The Hermione of Comic Shoppers

This post originally appeared on Panels, which is now Book Riot Comics

In school, I was pretty much a Jane Lane: get through it but spend as much of your time as possible getting really good at the thing you love. Hers was art; mine was writing. I spent exactly as much time as needed on my schoolwork, not because I cared about it but because I knew I wouldn’t be going to college without a scholarship. So basically, this:

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I entered some writing contests, but mostly I posted my poetry on Tori Amos fan sites devoted to our own creativity. Deep in the annals of the internet, I’m sure there’s still at least one of my own old websites kicking around with its black background and eyesight-wrecking fuchsia font. I WAS AWESOME, SO SO COOL, YOU GUYS.

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Same went for college. I knew I’d be going to grad school, so I kept my GPA not a tenth of point higher than it needed to be to get in. I was going for English, so I didn’t even try on the “math part” of the GRE. Apathy has always been the tune I sang where schoolwork was concerned. It’s not that I loved the material any less than my more driven peers—the Romantic poets, the Modernists, Yeats Yeats Yeats—or any more, for that matter. It’s just that I’ve always been more feelings-ruled than intellect, and while I value knowing that I’m pretty smart, it’s my soft heart that always leads me into battle and my uninhibited enthusiasm that wins them. My passion for the material is one hundred percent of the reason I made good grades in the areas I did in high school, college, and beyond, and I’m so incredibly privileged that I got to spend years of my life reading and writing for hours of every day. How cool was that?! Then there was work, then there was quitting work to write write write, which has been the best. I get to run on enthusiasm again.

Which brings me to getting into new things with my newfound free time. Which brings me to COMICS!!!!!!!!!!!!!!!

My comic fandom goes back a little ways, to high school, when I borrowed Sandman comics from people who were cooler than I was, but who I could always talk to about Tori Amos, my first actual fandom, because Tori and Neil were friends. That led to exchanging mix tapes (yes, tapes) and some pretty good, dark, brooding friendship with my fellow weirdos, all non-athletic and dressed in black. Then there was a lit-snobbery phase that lasted into my mid-20s, then there was a long YA binge, and finally, last summer, there was Saga.

I was sold.

I was enthusiastic.

I was all feelings, falling all over themselves to learn the rules of a new world.

I binge-bought trades of this and more trades of that online and from my local-ish chain store. Then I discovered the comic shop and found that the staff were super-friendly to any and all enthusiastic comic fans, including women. What a world.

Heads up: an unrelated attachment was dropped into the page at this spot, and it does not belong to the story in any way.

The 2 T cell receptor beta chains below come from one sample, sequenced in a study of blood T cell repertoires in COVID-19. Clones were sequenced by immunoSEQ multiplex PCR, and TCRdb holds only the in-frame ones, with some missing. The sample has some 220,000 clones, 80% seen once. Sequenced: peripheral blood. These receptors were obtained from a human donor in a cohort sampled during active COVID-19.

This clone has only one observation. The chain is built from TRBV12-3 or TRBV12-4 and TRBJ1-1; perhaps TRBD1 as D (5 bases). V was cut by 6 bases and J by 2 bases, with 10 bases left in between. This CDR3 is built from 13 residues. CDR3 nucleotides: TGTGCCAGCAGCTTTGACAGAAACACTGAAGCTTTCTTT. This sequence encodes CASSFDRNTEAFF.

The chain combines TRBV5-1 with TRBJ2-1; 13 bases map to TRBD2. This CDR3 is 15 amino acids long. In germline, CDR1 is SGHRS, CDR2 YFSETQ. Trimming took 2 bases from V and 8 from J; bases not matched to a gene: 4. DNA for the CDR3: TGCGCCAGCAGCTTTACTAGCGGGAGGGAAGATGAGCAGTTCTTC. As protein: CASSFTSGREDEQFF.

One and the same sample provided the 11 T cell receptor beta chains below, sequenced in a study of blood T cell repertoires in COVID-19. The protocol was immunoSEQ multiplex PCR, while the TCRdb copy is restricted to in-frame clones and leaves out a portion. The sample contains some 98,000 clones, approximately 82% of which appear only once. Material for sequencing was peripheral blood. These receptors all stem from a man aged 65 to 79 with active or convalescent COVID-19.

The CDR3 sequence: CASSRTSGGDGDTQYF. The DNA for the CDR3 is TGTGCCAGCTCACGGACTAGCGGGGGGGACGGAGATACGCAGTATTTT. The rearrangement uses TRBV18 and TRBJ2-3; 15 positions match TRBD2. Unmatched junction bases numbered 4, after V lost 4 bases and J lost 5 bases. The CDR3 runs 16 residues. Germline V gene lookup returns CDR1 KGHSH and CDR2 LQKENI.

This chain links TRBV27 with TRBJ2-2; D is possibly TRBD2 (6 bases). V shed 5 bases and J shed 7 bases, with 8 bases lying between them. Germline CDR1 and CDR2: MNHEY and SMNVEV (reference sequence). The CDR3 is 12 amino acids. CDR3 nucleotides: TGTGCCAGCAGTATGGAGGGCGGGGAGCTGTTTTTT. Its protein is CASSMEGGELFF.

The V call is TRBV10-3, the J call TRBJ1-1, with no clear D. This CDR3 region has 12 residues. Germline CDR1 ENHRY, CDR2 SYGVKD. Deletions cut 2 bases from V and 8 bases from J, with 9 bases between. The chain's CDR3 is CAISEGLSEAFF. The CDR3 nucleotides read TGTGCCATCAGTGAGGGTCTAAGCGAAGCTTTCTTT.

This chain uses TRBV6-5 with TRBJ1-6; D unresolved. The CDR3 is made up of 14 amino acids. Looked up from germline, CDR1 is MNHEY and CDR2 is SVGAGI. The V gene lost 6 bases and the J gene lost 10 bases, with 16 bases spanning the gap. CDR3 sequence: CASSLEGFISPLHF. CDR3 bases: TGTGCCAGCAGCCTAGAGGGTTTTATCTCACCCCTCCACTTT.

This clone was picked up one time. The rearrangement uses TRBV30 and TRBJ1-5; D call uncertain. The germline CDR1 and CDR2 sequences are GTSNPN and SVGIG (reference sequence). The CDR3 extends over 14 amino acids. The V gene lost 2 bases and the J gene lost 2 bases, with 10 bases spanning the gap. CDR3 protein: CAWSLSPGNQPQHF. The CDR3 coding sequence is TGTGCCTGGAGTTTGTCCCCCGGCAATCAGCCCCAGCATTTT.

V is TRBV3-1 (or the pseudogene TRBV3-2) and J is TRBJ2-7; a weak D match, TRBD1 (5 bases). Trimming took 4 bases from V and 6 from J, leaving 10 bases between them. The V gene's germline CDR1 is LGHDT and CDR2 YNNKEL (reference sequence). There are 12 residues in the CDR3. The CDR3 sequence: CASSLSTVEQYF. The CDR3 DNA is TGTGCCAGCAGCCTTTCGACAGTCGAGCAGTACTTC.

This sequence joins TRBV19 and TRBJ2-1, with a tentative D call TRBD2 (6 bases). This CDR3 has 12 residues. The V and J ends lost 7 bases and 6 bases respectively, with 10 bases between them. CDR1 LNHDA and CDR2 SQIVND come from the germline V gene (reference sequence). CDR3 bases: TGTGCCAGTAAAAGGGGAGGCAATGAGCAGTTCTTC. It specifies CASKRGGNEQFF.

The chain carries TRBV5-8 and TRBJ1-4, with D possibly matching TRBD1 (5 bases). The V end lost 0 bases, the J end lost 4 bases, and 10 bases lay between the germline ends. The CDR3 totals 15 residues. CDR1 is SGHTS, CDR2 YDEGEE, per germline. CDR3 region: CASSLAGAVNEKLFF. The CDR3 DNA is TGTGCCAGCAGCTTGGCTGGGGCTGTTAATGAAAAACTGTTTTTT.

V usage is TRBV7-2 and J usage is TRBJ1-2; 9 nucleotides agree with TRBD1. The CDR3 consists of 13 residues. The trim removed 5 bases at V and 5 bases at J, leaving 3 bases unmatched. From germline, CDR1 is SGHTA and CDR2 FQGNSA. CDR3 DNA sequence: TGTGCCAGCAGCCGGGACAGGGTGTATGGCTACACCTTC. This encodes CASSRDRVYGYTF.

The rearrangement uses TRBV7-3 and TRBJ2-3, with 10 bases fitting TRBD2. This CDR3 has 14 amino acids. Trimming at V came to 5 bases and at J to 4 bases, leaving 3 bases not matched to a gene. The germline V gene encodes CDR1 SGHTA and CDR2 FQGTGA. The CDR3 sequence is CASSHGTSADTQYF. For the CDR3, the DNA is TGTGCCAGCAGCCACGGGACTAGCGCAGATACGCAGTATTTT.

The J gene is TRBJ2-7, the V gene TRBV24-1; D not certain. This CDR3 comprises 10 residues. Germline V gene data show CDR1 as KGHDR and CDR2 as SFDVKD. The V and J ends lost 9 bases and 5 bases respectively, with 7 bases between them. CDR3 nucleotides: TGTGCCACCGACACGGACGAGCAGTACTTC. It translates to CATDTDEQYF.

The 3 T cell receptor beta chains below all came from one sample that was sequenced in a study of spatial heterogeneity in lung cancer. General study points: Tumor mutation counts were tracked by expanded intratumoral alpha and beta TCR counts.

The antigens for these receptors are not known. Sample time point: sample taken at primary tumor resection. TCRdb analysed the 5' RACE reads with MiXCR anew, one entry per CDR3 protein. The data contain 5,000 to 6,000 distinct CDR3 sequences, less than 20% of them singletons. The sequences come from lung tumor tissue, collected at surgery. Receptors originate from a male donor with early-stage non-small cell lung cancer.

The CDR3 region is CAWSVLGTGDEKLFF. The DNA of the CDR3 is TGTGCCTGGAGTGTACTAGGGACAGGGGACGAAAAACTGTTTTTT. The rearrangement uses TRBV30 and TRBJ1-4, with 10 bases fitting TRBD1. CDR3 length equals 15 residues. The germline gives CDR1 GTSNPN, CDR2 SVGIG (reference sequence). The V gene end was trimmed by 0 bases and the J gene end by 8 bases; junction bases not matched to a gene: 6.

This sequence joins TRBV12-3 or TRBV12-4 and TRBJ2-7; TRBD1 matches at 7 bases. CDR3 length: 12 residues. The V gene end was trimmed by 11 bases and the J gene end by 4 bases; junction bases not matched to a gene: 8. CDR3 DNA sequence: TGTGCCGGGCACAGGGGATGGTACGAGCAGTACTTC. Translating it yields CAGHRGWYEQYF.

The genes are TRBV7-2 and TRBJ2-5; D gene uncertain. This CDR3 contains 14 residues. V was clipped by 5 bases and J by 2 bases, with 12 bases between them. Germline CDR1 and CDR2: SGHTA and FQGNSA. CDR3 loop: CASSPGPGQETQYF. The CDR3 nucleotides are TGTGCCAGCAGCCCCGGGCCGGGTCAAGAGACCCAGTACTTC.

I set up a pull list of mostly Image titles, The Wicked + The Divine and The Fade-Out and Supreme Blue Rose. I planned to collect Saga trades. I started getting hardback collections from the library.

No Jane Lane here! I Hermioned all of the comic resources I could find. I learned the lingo with all the passion of a convert to a new diet or religion. I researched release dates and made spreadsheets and generally became a nuisance, I feared, to the super-nice staff at the comic shop. I added new titles to my pull list all-the-freaking-time, Storm and Lumberjanes; Wayward and Bitch Planet. I dropped titles: Storm and Thor; Supreme Blue Rose and The Fade Out. I evangelized to the converted about Image’s gorgeous art. I laid out comparisons between Wayward and Buffy. I pulled up release dates on my phone if something didn’t show up in my subscription box. I corrected everyone’s pronunciation of Wingardium Leviosa; my hand shot into the air before the question was out of the teacher’s mouth.

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I have myself under control now, but I do wish there were a way to manage my pull list online (which I know some shops have, but mine doesn’t yet). When I learned how to use the library’s online system for renewals and holds, you don’t even know how relieved I was, no longer required to ask an actual human on the phone to do me a favor, essentially. For now, I still have to talk to a human at the comic shop, but instead of doing it in my former know-it-all, overcompensating-for-not-knowing-enough tone, I do it a little apologetically, a little self-deprecatingly. I try to marry my Jane Lane tendencies to my Hermione ones, you know, for balance.

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